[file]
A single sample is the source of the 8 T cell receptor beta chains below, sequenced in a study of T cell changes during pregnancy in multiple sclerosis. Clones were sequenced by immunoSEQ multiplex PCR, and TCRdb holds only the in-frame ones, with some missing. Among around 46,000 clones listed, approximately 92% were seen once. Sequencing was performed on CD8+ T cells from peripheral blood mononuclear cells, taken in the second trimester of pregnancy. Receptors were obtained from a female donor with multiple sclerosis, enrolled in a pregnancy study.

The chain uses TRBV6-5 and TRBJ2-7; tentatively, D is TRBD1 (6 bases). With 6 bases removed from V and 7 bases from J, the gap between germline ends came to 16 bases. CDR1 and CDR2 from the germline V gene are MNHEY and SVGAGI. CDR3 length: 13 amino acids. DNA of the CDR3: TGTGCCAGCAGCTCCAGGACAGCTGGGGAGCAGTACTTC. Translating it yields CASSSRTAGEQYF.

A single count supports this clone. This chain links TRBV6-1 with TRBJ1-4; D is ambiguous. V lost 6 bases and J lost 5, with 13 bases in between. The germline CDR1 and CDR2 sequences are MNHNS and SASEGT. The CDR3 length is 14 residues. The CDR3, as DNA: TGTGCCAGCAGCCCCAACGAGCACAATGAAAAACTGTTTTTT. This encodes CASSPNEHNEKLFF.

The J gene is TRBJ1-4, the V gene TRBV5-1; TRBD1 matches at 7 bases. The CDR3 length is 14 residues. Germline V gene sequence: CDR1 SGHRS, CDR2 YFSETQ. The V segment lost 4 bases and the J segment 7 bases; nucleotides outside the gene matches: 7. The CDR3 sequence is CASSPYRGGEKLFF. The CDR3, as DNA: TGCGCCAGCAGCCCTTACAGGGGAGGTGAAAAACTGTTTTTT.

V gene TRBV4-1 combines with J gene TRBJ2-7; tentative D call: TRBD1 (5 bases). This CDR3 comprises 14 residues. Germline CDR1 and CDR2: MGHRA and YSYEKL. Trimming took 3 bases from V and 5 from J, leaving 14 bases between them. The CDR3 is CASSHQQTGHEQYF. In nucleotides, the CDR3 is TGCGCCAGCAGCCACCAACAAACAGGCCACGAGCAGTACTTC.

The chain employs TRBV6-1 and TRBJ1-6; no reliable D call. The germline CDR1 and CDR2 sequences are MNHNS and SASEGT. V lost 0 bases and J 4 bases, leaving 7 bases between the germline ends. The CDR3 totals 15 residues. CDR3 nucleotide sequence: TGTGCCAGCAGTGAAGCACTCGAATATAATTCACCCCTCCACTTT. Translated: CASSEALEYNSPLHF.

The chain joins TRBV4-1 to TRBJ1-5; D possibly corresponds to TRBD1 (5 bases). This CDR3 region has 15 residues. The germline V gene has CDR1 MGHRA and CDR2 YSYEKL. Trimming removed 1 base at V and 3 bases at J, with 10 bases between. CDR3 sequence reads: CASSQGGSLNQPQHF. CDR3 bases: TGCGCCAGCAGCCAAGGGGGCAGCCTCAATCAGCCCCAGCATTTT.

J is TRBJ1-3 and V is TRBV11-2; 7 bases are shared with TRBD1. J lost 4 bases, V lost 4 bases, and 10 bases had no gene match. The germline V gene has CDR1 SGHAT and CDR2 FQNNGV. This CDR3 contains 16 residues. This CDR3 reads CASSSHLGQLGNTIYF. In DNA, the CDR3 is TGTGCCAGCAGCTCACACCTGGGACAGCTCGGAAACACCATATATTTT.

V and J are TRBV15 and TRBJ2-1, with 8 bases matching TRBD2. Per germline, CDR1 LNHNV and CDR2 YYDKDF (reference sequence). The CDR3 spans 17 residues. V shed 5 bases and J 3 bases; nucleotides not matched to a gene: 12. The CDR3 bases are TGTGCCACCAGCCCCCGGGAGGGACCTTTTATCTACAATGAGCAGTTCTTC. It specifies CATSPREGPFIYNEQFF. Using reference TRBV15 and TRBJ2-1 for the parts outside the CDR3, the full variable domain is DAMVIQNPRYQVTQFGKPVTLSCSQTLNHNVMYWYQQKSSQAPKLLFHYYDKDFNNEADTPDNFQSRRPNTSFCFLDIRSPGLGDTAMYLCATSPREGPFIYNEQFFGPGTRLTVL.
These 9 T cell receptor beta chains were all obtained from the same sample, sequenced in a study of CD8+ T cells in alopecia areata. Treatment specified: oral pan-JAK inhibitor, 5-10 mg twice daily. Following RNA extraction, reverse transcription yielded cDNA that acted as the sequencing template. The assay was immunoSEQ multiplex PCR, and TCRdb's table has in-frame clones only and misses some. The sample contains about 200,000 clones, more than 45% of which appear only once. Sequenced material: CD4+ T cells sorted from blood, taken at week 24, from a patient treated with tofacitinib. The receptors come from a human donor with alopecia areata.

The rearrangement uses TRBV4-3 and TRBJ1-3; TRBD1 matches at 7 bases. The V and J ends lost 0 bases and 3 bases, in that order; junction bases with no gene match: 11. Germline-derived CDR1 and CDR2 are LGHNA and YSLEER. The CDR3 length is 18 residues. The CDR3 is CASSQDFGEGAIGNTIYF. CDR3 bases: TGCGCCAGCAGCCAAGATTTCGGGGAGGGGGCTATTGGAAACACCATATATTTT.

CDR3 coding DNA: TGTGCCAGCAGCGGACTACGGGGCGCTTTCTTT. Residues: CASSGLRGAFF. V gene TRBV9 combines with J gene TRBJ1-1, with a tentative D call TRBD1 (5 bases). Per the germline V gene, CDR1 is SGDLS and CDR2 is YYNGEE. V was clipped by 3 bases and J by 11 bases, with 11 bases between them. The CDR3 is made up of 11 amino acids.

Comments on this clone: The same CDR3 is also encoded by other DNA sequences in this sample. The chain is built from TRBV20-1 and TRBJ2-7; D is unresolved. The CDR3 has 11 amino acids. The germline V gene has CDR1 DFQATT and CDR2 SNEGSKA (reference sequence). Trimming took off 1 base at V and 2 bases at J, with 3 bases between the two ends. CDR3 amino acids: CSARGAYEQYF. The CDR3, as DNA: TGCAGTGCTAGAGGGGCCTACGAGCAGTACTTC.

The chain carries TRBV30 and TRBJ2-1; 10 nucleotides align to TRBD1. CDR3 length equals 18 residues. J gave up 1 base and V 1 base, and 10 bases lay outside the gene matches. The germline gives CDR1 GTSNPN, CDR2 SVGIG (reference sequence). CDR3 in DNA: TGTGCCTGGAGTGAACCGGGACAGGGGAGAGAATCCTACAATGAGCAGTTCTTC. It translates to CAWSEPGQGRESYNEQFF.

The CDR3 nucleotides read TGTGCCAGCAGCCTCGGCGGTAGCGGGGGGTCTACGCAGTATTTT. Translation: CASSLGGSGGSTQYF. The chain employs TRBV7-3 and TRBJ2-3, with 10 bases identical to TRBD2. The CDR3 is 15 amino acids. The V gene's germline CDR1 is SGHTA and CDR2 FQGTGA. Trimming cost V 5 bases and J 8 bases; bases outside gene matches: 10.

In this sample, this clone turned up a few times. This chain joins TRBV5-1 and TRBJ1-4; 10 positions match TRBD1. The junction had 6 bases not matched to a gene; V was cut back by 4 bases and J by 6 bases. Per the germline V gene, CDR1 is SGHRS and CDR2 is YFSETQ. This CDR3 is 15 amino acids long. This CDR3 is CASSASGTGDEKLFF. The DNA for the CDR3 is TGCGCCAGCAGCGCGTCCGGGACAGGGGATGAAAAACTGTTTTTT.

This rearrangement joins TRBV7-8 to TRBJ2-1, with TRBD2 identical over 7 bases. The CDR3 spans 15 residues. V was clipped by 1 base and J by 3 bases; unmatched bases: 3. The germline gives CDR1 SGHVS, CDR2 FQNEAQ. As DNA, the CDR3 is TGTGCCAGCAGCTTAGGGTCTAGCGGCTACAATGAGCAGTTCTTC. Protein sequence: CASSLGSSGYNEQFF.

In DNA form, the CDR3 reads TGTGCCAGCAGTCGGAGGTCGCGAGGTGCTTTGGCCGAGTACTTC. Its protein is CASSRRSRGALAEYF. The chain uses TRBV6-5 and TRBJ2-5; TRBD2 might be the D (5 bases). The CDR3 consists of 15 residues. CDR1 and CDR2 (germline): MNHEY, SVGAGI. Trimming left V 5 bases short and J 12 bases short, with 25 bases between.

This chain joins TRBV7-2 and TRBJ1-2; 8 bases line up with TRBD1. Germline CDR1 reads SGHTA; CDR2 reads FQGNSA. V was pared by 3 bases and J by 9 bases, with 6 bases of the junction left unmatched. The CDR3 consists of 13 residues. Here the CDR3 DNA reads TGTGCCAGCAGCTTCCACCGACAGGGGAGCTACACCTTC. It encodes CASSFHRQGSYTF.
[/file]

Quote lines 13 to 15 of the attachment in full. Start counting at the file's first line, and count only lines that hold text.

Comments on this clone: The same CDR3 is also encoded by other DNA sequences in this sample. The chain is built from TRBV20-1 and TRBJ2-7; D is unresolved. The CDR3 has 11 amino acids. The germline V gene has CDR1 DFQATT and CDR2 SNEGSKA (reference sequence). Trimming took off 1 base at V and 2 bases at J, with 3 bases between the two ends. CDR3 amino acids: CSARGAYEQYF. The CDR3, as DNA: TGCAGTGCTAGAGGGGCCTACGAGCAGTACTTC.

The chain carries TRBV30 and TRBJ2-1; 10 nucleotides align to TRBD1. CDR3 length equals 18 residues. J gave up 1 base and V 1 base, and 10 bases lay outside the gene matches. The germline gives CDR1 GTSNPN, CDR2 SVGIG (reference sequence). CDR3 in DNA: TGTGCCTGGAGTGAACCGGGACAGGGGAGAGAATCCTACAATGAGCAGTTCTTC. It translates to CAWSEPGQGRESYNEQFF.

The CDR3 nucleotides read TGTGCCAGCAGCCTCGGCGGTAGCGGGGGGTCTACGCAGTATTTT. Translation: CASSLGGSGGSTQYF. The chain employs TRBV7-3 and TRBJ2-3, with 10 bases identical to TRBD2. The CDR3 is 15 amino acids. The V gene's germline CDR1 is SGHTA and CDR2 FQGTGA. Trimming cost V 5 bases and J 8 bases; bases outside gene matches: 10.